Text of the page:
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DIFF podcast: Businesses need to ‘live and breathe’ diversity – Dean

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  • 10/04/2024
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DIFF podcast: Businesses need to ‘live and breathe’ diversity – Dean
Diversity should be an integral part of a firm’s culture to ensure support of underrepresented groups, it was said on the Diversity and Inclusivity Finance Forum (DIFF) podcast.

Speaking on the April episode on overcoming intersectionality, Sonya Matharu, senior broker and mentor at The Mortgage Mum, spoke of a time when she felt discouraged by someone working in the sector. 

Intersectionality relates to the different characteristics one person may have that could disadvantage them and result in compounding inequalities. Matharu spoke from the perspective of a neurodiverse woman of colour.

At the start of her career, Matharu sought help from an older professional in the sector for advice on how to further herself. 

“I did find it really tough to market myself, get myself out there… I felt like I was doing everything I could,” she added. 

Matharu said she wanted insight from someone “older and wiser”, but they told her “Sonya, you’re just going to have to come to terms with the fact you’re going to have to work extra hard. There’s going to be people that don’t want to work with you just based on the colour of your skin, and there’s also going to be people that won’t take you seriously because you are a young woman.” 

She said that made her feel disheartened because she was not writing a lot of business at the time. This ignited her insecurities, she said, and made her want to quit the profession. 

She later met Sarah Tucker of The Mortgage Mum, who mentored her and helped to restore her confidence. 

Andy Dean, head of intermediary support and new build at Nationwide, said Matharu’s early experience was “absolutely shocking” and highlighted the importance of coming across people like Tucker. 

He said many in the sector had similar stories of meeting someone who mentored them and motivated them to go further, adding: “How many people are actually out there that haven’t had that person who’s encouraged them and have had the unfortunate experience that you had initially, and they’re lost because of that?”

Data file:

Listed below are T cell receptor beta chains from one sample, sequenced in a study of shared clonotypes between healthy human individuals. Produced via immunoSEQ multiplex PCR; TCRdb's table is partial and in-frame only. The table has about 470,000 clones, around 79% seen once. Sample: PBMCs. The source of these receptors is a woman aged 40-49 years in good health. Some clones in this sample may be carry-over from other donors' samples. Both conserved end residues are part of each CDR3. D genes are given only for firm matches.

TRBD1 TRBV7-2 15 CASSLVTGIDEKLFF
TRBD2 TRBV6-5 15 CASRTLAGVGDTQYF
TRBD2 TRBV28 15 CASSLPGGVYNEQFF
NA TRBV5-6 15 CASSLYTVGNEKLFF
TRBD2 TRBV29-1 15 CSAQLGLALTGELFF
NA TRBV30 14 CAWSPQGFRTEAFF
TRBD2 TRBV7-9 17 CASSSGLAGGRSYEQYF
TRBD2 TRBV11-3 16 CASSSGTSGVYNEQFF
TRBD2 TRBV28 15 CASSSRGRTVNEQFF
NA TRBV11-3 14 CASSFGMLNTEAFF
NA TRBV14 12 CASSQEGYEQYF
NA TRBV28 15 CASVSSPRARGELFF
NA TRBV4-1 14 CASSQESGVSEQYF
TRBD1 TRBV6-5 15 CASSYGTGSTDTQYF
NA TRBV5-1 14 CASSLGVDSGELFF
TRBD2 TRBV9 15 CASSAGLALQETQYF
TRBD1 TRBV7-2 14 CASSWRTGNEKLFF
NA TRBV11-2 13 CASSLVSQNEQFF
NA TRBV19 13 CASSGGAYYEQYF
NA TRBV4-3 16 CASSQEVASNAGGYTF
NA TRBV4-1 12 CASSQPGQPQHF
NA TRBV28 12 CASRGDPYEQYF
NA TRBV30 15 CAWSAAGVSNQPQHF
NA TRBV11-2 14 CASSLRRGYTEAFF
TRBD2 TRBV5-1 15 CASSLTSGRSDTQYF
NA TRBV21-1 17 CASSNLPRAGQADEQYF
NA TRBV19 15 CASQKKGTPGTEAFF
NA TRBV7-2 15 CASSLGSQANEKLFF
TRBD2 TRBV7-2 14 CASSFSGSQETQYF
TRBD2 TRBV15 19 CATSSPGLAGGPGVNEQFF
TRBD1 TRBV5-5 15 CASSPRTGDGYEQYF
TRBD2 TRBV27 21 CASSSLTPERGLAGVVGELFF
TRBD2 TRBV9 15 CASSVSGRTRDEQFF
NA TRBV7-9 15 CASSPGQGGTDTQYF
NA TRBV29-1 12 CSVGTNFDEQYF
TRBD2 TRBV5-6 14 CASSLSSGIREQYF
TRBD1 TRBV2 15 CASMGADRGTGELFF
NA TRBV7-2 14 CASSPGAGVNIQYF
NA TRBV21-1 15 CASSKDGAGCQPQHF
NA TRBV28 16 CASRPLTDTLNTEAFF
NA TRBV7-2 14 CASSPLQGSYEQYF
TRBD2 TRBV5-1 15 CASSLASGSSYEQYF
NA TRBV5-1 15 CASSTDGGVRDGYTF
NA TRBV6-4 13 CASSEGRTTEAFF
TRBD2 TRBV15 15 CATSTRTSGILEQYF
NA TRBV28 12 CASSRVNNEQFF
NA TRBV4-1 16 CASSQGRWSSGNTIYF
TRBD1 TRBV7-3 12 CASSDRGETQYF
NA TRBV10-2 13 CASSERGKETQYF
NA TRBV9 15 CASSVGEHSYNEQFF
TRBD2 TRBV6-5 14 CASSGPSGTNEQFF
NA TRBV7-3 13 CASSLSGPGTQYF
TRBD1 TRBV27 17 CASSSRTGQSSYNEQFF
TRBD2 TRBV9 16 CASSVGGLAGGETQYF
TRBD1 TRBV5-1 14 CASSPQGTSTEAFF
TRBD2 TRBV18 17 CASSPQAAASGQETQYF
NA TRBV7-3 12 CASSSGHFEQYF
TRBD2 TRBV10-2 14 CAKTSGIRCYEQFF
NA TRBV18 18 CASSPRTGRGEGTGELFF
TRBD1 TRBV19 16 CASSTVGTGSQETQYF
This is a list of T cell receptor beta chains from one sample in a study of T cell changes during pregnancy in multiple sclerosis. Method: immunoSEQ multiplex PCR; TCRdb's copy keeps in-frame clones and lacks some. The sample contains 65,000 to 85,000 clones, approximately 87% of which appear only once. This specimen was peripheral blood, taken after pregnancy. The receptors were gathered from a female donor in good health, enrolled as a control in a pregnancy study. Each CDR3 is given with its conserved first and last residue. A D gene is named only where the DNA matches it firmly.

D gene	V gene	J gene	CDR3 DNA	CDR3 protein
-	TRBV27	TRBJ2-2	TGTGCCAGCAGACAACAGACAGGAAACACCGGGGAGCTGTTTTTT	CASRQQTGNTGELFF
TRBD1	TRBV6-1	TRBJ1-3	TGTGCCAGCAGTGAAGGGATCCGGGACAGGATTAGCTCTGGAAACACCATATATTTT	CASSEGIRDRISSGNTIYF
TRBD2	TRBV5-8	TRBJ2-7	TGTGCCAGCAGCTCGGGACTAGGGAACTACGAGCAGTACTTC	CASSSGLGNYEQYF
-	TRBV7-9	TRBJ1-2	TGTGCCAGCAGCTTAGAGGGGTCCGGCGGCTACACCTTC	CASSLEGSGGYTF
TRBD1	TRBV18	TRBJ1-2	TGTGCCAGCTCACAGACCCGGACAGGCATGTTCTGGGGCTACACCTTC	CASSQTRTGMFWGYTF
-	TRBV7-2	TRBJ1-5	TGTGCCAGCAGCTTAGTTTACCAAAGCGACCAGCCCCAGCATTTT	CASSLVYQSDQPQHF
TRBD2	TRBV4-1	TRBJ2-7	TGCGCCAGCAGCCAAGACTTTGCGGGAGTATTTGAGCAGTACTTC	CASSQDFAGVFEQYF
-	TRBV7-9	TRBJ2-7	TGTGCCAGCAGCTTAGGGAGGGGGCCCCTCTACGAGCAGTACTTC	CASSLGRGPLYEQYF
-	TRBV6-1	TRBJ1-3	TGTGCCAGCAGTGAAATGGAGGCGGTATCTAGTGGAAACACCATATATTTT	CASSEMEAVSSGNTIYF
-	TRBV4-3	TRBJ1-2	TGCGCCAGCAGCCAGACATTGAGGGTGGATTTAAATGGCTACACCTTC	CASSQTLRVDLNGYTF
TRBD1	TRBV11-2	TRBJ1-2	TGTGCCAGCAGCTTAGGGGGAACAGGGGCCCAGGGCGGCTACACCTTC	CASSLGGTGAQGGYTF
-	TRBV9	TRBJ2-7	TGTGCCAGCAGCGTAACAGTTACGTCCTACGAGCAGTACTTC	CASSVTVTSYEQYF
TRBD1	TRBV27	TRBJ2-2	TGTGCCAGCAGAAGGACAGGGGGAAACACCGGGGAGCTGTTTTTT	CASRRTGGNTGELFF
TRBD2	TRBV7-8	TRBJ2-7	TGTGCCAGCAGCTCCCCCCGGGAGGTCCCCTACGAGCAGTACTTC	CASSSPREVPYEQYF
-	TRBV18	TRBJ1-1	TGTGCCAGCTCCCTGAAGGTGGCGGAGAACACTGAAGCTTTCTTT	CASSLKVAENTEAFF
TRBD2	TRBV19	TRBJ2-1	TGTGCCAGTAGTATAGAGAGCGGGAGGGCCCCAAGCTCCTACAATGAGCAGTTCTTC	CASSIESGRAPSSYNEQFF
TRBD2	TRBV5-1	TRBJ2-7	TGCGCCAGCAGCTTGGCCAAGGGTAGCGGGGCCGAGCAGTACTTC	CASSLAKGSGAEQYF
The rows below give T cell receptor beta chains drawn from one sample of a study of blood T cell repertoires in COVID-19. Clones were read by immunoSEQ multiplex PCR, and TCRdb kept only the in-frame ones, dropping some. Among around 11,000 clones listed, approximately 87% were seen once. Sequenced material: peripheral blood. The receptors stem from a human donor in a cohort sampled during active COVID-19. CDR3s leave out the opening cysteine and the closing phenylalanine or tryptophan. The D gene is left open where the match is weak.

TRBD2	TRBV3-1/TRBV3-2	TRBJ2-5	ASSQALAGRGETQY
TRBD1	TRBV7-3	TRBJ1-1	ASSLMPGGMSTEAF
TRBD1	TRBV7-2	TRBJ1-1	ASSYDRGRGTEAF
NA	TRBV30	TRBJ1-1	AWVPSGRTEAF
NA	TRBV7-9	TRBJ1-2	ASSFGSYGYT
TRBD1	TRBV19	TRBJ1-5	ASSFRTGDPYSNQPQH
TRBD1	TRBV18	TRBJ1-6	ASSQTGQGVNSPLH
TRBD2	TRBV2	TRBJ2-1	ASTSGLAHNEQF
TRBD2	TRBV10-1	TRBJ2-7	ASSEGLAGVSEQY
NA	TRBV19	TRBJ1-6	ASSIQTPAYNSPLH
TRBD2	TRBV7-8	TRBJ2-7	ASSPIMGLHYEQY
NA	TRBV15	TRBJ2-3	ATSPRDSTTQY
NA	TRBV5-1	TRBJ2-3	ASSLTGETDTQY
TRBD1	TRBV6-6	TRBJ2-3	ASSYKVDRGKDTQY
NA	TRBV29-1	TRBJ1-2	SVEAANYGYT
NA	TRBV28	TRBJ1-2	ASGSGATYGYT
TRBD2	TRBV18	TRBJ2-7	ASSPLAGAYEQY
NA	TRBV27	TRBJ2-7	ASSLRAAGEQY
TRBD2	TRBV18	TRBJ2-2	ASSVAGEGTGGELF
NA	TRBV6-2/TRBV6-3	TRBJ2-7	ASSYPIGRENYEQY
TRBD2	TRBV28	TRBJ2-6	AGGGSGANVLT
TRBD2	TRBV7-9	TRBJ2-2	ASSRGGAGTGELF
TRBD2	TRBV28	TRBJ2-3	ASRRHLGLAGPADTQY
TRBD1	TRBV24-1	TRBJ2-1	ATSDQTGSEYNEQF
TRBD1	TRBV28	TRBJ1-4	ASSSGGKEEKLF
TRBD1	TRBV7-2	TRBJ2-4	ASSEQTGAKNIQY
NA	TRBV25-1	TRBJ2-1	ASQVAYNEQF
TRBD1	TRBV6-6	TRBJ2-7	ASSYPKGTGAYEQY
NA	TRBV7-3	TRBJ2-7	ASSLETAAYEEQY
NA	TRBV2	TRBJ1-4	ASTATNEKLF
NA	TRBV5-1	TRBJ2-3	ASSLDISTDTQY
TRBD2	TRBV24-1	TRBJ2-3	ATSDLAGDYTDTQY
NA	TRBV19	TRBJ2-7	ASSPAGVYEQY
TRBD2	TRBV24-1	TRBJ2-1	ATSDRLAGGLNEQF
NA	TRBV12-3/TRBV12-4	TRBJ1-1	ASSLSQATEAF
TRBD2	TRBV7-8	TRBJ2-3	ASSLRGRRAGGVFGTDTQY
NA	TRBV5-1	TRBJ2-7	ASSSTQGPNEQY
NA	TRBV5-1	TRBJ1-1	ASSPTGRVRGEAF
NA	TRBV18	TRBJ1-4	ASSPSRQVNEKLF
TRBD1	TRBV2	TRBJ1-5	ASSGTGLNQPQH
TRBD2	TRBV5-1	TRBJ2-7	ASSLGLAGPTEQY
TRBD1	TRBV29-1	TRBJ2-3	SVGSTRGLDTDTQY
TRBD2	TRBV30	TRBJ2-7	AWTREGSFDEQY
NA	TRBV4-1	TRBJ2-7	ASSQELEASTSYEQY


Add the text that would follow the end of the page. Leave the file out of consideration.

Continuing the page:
He said the answer was for businesses to live and breathe the culture of diversity and build awareness. 

 

Promoting the diversity of roles and people 

When asked how to encourage a more diverse range of people to join the financial services sector, Matharu said professionals promoting what they do through social media and sharing what their roles entailed helped. 

She said she noticed business development managers (BDMs) were doing more of this, which also helped to showcase the broad range of roles in the sector. 

Dean said he saw more diversity across the BDM sector as well as the wider industry, but said more needed to change at senior levels. 

 

Celebrating and nurturing neurodiversity 

Matharu was diagnosed with dyslexia at the age of 10, and in her school reports there was a “recurring theme of ‘Sonya really wants to do well, but…’”.

She struggled with exam anxiety and demonstrating her skills within the educational system, which she described as “frustrating”. 

While at school, Matharu failed her mock exams but passed the real tests months later and realised that she just needed the right support. Her aunty helped her to understand the curriculum better, which led to her passing. 

Bharat Sagar, the host of the podcast, said dyslexia was now described as a “superpower” and questioned whether corporate firms were missing out on talent by overlooking people with it. 

Dean said the level of awareness regarding neurodiversity and living with dyslexia was “far greater than it’s ever been”. 

He added: “Breaking down some of those stigmas and barriers has been a key part of that. Corporate organisations now genuinely see the importance of having diverse skills, approaches, [and] ways of thinking within their organisation.” 

He said bringing this awareness to the fore broke down barriers for people who wanted to be given a fair shot and helped leaders in organisations understand how to address this. 

Regarding dyslexia, Dean referenced a comment Matharu made about BDMs during a recent industry Lunch and Learn event. 

“Reading reams of website information that can be very wordy at times; I think all lenders have got a part to play in trying to boil down their website content to make it as clear and concise as it can be… you called out the importance of a BDM and how you value the work that they do and how they can support you,” Dean said. 

He said it just took a phone call and discussing a case to gain a better understanding. 

Matharu said: “I am the queen of double-, triple-checking. I have to be, being dyslexic… one of the ways I do that is to contact my business development manager… and then I get that reassurance and peace of mind.” 

She said with dyslexia and other forms of neurodiversity, there could be anxiety around how things were interpreted and understood. 

 

Watch or listen to the podcast hosted by Bharat Sagar, ambassador at large at AE3 Media, featuring Sonya Matharu, senior broker and mentor at The Mortgage Mum, and Andy Dean, head of intermediary support and new build at Nationwide. 

 

Listen here:

 

Watch here:

 

 

The Diversity and Inclusivity Finance Forum is a network which aims to discuss and promote key ideas and activities to create a more balanced and fair mortgage industry.

If you would like to become a member, please get in touch with iain.cartlidge@ae3media.co.uk  for more details.

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